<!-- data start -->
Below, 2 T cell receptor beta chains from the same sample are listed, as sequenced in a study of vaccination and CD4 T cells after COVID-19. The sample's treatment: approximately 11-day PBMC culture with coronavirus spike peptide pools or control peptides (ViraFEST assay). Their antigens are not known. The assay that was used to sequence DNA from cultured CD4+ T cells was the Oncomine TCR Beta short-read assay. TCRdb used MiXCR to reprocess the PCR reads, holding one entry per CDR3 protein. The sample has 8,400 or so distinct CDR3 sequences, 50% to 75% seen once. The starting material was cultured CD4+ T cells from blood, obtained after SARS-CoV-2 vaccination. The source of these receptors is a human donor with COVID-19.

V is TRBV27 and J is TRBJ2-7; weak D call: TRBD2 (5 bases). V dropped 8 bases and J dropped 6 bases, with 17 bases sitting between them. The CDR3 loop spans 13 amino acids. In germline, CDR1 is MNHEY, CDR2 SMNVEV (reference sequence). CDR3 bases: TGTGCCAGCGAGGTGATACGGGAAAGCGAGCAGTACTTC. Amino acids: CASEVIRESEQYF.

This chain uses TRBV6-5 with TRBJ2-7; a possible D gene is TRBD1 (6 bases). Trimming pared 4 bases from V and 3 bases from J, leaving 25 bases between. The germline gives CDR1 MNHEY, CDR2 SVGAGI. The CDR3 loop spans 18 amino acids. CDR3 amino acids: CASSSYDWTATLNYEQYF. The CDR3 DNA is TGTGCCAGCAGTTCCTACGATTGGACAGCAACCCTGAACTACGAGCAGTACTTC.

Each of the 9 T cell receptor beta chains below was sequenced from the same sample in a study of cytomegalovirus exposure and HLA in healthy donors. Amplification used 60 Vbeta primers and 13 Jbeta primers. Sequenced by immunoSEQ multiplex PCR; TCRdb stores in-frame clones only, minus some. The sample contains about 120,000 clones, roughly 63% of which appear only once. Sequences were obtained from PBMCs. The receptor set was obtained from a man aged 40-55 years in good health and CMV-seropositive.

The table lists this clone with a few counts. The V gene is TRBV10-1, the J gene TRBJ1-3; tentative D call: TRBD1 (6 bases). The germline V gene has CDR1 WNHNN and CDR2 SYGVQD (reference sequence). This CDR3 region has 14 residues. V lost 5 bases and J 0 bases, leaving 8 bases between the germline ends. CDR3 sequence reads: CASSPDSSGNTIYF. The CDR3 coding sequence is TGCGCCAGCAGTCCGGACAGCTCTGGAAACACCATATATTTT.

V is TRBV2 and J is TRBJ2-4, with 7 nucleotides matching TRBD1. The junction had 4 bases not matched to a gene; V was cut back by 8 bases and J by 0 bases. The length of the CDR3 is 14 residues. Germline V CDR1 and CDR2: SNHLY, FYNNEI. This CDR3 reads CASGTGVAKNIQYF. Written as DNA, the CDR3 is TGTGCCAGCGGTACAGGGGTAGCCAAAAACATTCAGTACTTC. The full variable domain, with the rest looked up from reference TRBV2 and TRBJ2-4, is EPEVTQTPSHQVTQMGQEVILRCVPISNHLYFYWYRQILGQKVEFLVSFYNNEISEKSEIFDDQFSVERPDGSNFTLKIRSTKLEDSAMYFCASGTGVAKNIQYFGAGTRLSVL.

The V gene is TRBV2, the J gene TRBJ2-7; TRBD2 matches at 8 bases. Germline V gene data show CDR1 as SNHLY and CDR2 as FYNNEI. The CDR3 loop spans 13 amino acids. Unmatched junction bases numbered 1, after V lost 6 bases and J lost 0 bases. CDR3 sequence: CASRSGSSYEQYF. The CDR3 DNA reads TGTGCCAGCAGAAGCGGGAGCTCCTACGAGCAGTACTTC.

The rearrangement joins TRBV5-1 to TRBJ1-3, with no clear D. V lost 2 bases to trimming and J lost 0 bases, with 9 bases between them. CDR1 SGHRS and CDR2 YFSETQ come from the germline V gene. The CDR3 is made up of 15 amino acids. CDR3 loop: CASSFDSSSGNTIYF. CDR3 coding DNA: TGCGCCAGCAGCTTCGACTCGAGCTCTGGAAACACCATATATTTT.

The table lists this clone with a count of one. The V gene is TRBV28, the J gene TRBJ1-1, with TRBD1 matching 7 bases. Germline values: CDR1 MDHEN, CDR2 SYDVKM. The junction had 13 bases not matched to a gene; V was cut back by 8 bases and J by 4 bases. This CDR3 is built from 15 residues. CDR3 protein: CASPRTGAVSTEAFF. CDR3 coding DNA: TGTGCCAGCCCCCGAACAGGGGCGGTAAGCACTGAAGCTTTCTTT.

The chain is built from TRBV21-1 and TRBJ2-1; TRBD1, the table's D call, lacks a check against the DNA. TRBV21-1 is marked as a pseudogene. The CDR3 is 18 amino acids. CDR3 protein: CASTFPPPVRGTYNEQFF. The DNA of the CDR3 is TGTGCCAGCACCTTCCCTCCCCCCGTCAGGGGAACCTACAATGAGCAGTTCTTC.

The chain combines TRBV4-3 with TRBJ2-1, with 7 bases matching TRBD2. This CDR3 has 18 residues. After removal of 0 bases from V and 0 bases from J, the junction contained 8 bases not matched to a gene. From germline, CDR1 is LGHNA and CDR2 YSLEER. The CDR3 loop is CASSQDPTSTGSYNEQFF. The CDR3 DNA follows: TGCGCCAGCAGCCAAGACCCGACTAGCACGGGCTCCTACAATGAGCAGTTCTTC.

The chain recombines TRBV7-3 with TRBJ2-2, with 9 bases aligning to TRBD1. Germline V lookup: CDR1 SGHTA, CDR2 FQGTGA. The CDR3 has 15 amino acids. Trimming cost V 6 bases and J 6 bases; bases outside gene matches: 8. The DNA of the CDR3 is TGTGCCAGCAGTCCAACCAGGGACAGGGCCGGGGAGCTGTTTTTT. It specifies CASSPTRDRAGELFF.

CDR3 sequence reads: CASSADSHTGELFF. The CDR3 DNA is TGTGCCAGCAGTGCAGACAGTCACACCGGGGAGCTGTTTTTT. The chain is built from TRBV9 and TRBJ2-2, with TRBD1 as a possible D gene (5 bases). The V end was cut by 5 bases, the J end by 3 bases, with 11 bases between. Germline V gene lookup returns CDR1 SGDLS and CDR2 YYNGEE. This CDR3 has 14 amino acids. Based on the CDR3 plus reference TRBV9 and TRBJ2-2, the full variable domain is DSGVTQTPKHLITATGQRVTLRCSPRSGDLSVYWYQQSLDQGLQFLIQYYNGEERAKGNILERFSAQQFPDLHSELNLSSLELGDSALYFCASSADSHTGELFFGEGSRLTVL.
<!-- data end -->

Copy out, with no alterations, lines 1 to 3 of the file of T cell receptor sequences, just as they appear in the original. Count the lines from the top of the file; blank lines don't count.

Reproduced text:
Below, 2 T cell receptor beta chains from the same sample are listed, as sequenced in a study of vaccination and CD4 T cells after COVID-19. The sample's treatment: approximately 11-day PBMC culture with coronavirus spike peptide pools or control peptides (ViraFEST assay). Their antigens are not known. The assay that was used to sequence DNA from cultured CD4+ T cells was the Oncomine TCR Beta short-read assay. TCRdb used MiXCR to reprocess the PCR reads, holding one entry per CDR3 protein. The sample has 8,400 or so distinct CDR3 sequences, 50% to 75% seen once. The starting material was cultured CD4+ T cells from blood, obtained after SARS-CoV-2 vaccination. The source of these receptors is a human donor with COVID-19.

V is TRBV27 and J is TRBJ2-7; weak D call: TRBD2 (5 bases). V dropped 8 bases and J dropped 6 bases, with 17 bases sitting between them. The CDR3 loop spans 13 amino acids. In germline, CDR1 is MNHEY, CDR2 SMNVEV (reference sequence). CDR3 bases: TGTGCCAGCGAGGTGATACGGGAAAGCGAGCAGTACTTC. Amino acids: CASEVIRESEQYF.

This chain uses TRBV6-5 with TRBJ2-7; a possible D gene is TRBD1 (6 bases). Trimming pared 4 bases from V and 3 bases from J, leaving 25 bases between. The germline gives CDR1 MNHEY, CDR2 SVGAGI. The CDR3 loop spans 18 amino acids. CDR3 amino acids: CASSSYDWTATLNYEQYF. The CDR3 DNA is TGTGCCAGCAGTTCCTACGATTGGACAGCAACCCTGAACTACGAGCAGTACTTC.